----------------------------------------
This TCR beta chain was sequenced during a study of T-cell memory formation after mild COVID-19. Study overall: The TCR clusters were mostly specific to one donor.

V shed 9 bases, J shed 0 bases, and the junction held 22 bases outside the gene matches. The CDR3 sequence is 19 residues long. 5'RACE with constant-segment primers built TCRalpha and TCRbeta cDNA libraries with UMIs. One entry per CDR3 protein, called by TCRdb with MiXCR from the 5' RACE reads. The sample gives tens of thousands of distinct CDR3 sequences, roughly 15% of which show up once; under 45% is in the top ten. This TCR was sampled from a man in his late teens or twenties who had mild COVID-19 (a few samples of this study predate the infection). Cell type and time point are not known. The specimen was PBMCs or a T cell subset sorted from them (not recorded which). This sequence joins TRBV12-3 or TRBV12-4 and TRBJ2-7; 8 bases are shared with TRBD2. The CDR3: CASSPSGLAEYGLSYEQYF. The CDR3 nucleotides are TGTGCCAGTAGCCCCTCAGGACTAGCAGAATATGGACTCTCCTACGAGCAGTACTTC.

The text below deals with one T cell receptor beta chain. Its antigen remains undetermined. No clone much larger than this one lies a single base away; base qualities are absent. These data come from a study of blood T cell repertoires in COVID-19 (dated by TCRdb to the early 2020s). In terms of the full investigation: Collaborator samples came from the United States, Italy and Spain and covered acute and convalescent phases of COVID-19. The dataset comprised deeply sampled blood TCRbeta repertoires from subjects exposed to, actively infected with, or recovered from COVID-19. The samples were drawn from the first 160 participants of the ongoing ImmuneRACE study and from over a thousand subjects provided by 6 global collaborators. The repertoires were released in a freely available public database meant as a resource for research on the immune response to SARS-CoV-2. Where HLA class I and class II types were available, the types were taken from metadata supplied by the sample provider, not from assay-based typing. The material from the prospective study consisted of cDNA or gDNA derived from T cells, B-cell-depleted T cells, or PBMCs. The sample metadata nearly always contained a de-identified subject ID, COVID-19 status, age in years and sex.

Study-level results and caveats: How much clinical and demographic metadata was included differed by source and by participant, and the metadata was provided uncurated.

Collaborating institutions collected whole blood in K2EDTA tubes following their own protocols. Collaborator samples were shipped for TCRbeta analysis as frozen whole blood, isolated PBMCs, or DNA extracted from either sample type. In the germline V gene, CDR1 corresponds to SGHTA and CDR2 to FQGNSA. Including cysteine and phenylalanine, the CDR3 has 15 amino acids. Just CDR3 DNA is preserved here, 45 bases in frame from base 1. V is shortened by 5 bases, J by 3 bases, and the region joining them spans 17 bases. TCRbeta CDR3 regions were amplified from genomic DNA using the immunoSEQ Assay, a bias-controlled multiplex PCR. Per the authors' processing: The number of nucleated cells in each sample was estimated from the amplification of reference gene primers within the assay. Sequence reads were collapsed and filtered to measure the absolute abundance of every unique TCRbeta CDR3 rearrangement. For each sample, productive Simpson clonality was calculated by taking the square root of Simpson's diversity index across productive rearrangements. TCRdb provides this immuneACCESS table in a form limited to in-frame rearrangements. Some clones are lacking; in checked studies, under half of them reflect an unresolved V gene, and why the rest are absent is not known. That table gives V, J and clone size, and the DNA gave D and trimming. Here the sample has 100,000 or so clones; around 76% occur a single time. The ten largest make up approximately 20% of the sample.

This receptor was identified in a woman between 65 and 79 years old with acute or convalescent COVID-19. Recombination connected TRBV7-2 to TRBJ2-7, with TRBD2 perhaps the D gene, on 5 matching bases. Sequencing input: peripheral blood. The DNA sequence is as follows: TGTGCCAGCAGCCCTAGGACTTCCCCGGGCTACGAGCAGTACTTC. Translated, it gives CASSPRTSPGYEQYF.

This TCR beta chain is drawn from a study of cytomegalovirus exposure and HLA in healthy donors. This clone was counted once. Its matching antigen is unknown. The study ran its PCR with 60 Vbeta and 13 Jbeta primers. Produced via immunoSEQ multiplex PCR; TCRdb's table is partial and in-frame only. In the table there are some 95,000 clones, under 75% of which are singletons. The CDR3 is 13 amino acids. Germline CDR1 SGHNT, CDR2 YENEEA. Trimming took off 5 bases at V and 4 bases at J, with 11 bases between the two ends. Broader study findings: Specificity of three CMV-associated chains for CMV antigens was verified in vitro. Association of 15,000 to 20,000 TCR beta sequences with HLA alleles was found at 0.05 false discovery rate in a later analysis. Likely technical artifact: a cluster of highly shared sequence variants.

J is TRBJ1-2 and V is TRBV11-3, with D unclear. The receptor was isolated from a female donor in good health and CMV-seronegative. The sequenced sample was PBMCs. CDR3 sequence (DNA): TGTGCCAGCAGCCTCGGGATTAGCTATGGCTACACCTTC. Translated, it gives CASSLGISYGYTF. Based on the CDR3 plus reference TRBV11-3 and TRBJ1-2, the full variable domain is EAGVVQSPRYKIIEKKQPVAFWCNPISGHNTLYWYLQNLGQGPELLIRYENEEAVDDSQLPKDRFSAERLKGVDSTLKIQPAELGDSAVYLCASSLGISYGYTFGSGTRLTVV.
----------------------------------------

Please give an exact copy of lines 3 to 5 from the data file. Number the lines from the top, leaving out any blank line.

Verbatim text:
The text below deals with one T cell receptor beta chain. Its antigen remains undetermined. No clone much larger than this one lies a single base away; base qualities are absent. These data come from a study of blood T cell repertoires in COVID-19 (dated by TCRdb to the early 2020s). In terms of the full investigation: Collaborator samples came from the United States, Italy and Spain and covered acute and convalescent phases of COVID-19. The dataset comprised deeply sampled blood TCRbeta repertoires from subjects exposed to, actively infected with, or recovered from COVID-19. The samples were drawn from the first 160 participants of the ongoing ImmuneRACE study and from over a thousand subjects provided by 6 global collaborators. The repertoires were released in a freely available public database meant as a resource for research on the immune response to SARS-CoV-2. Where HLA class I and class II types were available, the types were taken from metadata supplied by the sample provider, not from assay-based typing. The material from the prospective study consisted of cDNA or gDNA derived from T cells, B-cell-depleted T cells, or PBMCs. The sample metadata nearly always contained a de-identified subject ID, COVID-19 status, age in years and sex.

Study-level results and caveats: How much clinical and demographic metadata was included differed by source and by participant, and the metadata was provided uncurated.

Collaborating institutions collected whole blood in K2EDTA tubes following their own protocols. Collaborator samples were shipped for TCRbeta analysis as frozen whole blood, isolated PBMCs, or DNA extracted from either sample type. In the germline V gene, CDR1 corresponds to SGHTA and CDR2 to FQGNSA. Including cysteine and phenylalanine, the CDR3 has 15 amino acids. Just CDR3 DNA is preserved here, 45 bases in frame from base 1. V is shortened by 5 bases, J by 3 bases, and the region joining them spans 17 bases. TCRbeta CDR3 regions were amplified from genomic DNA using the immunoSEQ Assay, a bias-controlled multiplex PCR. Per the authors' processing: The number of nucleated cells in each sample was estimated from the amplification of reference gene primers within the assay. Sequence reads were collapsed and filtered to measure the absolute abundance of every unique TCRbeta CDR3 rearrangement. For each sample, productive Simpson clonality was calculated by taking the square root of Simpson's diversity index across productive rearrangements. TCRdb provides this immuneACCESS table in a form limited to in-frame rearrangements. Some clones are lacking; in checked studies, under half of them reflect an unresolved V gene, and why the rest are absent is not known. That table gives V, J and clone size, and the DNA gave D and trimming. Here the sample has 100,000 or so clones; around 76% occur a single time. The ten largest make up approximately 20% of the sample.